Wednesday, January 22, 2020

Sober yourself up (Rambler No. 2)

Dear H,

As many authors have already told us, man's mind is never satisfied with the things immediately in front of it.  It's always breaking away from the present to lose itself in plans for the future.  We forego the only time in our power right now to plan enjoying things which, in all likelihood, we may never even get to.  And as this practice is an easy target for raillery to the jokesters and of preaching to the serious, it's been ridiculed with all the best barbs wit has to offer, and exaggerated with all the high-blown words of oratory.  Every historical example of its absurdity has been studiously collected.  It's been mocked profusely; and a hundred over-used sayings have been called out to battle against it. 

This being understood, condemning things is common because it always implies some kind of superiority.  Men please themselves with imagining they've made a deeper search, or taken a wider view, than their neighbors.  They think maybe they've detected faults and follies the average man hasn't; and the fun of playing the wrecking ball on common topics is so tempting to a writer that he can't pass it up too easily.  A train-load of generally accepted ideas allows him to shine without working, and to conquer without a contest.  It's too easy to laugh at the life-miser who lives only in his imagination, refuses immediate comfort for distant pleasure, and, instead of enjoying the best things in life, lets life glide away in preparation to enjoy them.  There are too many chances, in short, to point out the uncertainty of human existence, to rouse mortals from a questionable dream, and remind them how quickly and silently time slips away -- a principle which writers are more willing to share than examine, and thus an easy and flowery one to follow.  But is an easy path necessarily an honest path? 

This tendency to look far into the future seems the unavoidable condition of our species.  Our movements are gradual, and our life is progressive.  As our powers are limited, we use means for the attainment of ends, which means we intend first what we perform last.  By continual advances from our first stage of existence, we're constantly varying the horizon of possibility.  We discover new reasons to act, new things to fear, and new things to chase.  Thus the goals that summon our efforts at present are found, oftentimes, when gained, to be only one of the means to some further-off goal.  The natural flights of the human mind aren't from pleasure to pleasure, but from hope to hope.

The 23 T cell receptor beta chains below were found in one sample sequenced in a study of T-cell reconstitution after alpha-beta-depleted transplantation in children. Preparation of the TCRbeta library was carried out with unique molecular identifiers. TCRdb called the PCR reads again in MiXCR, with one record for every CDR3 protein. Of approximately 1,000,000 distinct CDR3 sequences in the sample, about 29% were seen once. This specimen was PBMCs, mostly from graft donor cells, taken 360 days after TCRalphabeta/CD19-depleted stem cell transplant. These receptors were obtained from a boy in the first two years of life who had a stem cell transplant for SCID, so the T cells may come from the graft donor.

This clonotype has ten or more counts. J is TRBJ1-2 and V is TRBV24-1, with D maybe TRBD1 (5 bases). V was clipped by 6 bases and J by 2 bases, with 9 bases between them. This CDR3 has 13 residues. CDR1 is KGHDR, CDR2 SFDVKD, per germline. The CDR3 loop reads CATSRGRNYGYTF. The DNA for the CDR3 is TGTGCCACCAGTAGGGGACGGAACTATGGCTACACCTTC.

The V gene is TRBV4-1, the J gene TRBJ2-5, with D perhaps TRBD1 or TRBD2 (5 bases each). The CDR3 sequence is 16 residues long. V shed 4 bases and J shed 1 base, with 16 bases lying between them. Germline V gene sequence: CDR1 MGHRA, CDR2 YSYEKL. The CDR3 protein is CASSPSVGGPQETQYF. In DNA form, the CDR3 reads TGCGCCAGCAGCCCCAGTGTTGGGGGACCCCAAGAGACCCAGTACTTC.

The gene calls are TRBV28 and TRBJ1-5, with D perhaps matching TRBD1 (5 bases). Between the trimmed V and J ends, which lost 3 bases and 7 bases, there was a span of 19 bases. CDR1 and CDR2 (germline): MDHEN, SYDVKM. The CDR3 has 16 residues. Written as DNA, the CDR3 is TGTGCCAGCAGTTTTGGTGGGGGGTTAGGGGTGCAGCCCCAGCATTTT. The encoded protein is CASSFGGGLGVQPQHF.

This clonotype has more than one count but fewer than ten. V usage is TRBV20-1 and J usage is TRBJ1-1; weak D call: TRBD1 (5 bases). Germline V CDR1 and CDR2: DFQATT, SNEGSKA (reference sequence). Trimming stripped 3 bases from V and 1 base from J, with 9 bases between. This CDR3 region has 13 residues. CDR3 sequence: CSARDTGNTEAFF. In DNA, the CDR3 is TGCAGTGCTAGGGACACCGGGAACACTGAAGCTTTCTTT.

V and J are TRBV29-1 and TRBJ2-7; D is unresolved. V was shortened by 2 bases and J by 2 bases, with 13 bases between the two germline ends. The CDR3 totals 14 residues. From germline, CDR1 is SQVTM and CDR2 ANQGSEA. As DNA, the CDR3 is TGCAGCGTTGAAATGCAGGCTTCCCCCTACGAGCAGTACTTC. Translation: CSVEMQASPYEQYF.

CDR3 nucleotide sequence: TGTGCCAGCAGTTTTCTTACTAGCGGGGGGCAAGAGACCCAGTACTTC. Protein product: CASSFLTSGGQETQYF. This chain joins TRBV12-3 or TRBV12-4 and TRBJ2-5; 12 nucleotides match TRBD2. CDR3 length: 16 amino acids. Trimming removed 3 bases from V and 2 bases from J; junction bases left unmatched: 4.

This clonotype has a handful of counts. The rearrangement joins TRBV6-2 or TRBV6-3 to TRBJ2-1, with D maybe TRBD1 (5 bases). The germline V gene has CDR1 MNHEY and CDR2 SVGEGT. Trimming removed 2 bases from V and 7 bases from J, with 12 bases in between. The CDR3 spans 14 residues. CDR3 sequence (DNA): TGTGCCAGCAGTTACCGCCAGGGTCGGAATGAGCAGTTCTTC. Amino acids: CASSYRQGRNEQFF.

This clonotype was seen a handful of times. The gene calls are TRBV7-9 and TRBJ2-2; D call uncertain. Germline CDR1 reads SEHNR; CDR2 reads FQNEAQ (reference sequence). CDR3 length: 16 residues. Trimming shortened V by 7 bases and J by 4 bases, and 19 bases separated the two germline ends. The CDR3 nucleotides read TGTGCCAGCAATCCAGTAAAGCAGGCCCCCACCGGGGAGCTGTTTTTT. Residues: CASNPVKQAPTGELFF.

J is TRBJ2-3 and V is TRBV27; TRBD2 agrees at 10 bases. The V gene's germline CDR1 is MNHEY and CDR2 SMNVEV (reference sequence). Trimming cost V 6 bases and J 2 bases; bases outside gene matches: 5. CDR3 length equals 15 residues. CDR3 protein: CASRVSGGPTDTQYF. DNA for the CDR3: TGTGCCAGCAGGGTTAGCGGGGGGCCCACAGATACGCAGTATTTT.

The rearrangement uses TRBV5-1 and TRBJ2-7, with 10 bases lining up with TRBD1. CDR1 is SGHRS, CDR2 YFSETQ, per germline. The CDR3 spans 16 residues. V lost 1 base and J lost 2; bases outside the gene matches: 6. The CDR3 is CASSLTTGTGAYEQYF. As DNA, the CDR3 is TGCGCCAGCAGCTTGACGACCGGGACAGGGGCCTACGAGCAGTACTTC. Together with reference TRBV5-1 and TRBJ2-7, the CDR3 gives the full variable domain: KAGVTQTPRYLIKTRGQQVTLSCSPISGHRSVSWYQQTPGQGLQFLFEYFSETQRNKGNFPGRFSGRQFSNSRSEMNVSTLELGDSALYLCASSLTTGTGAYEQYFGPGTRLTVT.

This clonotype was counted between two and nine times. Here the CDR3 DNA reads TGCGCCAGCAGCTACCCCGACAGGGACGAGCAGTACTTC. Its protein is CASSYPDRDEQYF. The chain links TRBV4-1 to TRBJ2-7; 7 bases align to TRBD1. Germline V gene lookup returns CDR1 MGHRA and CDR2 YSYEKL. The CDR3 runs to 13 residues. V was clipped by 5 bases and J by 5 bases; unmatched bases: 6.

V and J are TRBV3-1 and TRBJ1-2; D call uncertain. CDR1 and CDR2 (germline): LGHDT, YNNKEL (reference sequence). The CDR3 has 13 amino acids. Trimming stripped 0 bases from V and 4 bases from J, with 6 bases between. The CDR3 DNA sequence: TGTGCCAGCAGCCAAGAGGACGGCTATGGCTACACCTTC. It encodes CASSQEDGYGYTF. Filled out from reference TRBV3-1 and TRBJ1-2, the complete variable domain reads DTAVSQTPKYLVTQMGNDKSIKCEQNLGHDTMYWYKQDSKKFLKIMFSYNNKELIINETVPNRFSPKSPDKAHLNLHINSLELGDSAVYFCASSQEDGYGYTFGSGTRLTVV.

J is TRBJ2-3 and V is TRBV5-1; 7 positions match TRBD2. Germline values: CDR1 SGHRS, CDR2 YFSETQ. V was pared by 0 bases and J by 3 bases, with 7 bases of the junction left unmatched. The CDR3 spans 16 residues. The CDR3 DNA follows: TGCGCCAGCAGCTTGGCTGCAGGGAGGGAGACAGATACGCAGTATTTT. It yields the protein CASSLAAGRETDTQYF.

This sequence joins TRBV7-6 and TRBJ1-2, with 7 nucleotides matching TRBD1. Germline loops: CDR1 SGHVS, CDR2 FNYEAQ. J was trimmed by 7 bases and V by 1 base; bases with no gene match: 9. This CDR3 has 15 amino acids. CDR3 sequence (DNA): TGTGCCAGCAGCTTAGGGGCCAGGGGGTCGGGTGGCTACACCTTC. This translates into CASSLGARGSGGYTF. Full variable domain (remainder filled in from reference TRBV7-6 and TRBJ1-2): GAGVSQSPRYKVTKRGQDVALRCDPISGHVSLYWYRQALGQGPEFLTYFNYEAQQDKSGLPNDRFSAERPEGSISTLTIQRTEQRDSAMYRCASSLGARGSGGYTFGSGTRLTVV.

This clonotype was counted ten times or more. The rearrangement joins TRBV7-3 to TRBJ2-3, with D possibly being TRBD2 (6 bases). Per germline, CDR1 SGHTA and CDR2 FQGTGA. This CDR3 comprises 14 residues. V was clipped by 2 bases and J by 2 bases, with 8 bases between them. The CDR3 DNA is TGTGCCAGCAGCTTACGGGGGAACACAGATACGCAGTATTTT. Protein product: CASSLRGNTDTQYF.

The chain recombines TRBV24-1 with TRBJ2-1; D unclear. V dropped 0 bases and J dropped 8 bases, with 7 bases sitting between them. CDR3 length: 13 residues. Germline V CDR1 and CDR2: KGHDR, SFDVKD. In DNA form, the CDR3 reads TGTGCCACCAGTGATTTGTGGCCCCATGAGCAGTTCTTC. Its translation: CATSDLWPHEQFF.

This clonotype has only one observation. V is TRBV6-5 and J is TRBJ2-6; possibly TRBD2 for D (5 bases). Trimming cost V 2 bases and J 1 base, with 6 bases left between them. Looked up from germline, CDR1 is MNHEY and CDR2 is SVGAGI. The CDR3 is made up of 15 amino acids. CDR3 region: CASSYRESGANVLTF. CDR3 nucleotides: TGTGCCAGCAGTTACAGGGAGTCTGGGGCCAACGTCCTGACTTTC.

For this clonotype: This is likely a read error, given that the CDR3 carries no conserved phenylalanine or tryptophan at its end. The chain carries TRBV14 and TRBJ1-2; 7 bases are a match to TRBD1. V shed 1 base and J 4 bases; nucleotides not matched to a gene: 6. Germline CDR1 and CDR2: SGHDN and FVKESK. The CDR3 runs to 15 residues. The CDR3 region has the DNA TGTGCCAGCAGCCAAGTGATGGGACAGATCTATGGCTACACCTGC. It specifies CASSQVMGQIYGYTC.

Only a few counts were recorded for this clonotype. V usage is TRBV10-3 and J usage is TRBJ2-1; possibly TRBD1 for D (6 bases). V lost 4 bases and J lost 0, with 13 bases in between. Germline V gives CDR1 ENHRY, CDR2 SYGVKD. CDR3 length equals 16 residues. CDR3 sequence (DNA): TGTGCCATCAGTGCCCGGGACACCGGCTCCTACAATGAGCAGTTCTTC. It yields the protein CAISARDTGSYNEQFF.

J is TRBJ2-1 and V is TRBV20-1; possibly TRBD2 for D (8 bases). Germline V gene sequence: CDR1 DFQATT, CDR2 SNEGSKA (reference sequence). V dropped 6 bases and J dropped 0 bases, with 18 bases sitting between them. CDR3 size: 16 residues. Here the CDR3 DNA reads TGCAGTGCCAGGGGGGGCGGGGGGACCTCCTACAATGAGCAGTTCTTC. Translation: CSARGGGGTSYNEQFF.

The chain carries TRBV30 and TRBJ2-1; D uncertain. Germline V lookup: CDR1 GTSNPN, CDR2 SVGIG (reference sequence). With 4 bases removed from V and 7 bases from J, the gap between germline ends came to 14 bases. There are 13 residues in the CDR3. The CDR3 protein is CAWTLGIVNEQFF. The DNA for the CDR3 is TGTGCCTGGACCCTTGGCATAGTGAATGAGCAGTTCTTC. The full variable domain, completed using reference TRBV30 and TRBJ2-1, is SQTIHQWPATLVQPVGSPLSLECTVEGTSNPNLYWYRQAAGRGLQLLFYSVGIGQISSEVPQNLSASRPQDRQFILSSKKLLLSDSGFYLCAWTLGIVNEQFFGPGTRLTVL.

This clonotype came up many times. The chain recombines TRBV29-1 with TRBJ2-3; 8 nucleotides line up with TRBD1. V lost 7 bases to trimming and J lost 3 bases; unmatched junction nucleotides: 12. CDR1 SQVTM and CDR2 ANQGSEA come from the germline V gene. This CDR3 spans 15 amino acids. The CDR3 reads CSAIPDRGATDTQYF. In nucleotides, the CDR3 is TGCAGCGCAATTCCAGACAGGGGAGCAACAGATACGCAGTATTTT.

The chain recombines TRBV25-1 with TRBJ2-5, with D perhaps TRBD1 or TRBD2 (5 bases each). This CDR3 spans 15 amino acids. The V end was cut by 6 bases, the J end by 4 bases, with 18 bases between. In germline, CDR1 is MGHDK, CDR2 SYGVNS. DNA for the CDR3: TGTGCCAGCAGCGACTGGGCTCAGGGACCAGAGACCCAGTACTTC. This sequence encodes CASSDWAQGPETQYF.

The man who directs his steps to a certain point has to frequently turn his eyes to his goal.  Whoever puts himself through the pains of working has to take cheer, when he's worn out, by thinking about the things he gets with his paycheck.  In agriculture, one of the most simple and necessary jobs, nobody turns up the ground unless he thinks of the harvest -- which blights could easily intercept, which floods could quickly sweep away, or which death or disaster could keep him from reaping.

But, as few truisms are widely accepted or remembered without some conformity to both truth and to nature, we admit that this caution, against keeping our view too far in the future, isn't without its wisdom -- even if it's been quoted with too much levity, or enforced with too little distinction.  Ignoring that hotness of desire that presses through right and wrong until it gets what it wants, or that anxiousness blamed for an outright distrust of heaven, it oftentimes happens that by dreaming too surely of success, we forget the measures necessary to secure it.  We let imagination run wild in the possible, and the possible becomes impossible because we missed the time to obtain it.       

There would, however, be few enterprises of hard work or hazardous conditions undertaken, if we didn't magnify the good things we persuade ourselves to expect from them.  When the knight of La Mancha tells Sancho Panza the adventures he's going to go on, and how kings are going to call him to defend their empires, and how he's going to be asked to marry a princess, and have riches and honors to spare, and even an island to give to his squire, very few readers, in the throes of laughter or pity, can deny they've also had dreams of the same sort.  They might not have expected equally strange things, or overrated their abilities to the same degree.  But when we pity him, he brings to mind our own disappointments; and when we laugh, our hearts remind us that he's about as ridiculous as we are -- except that he says in public what we've only thought in private.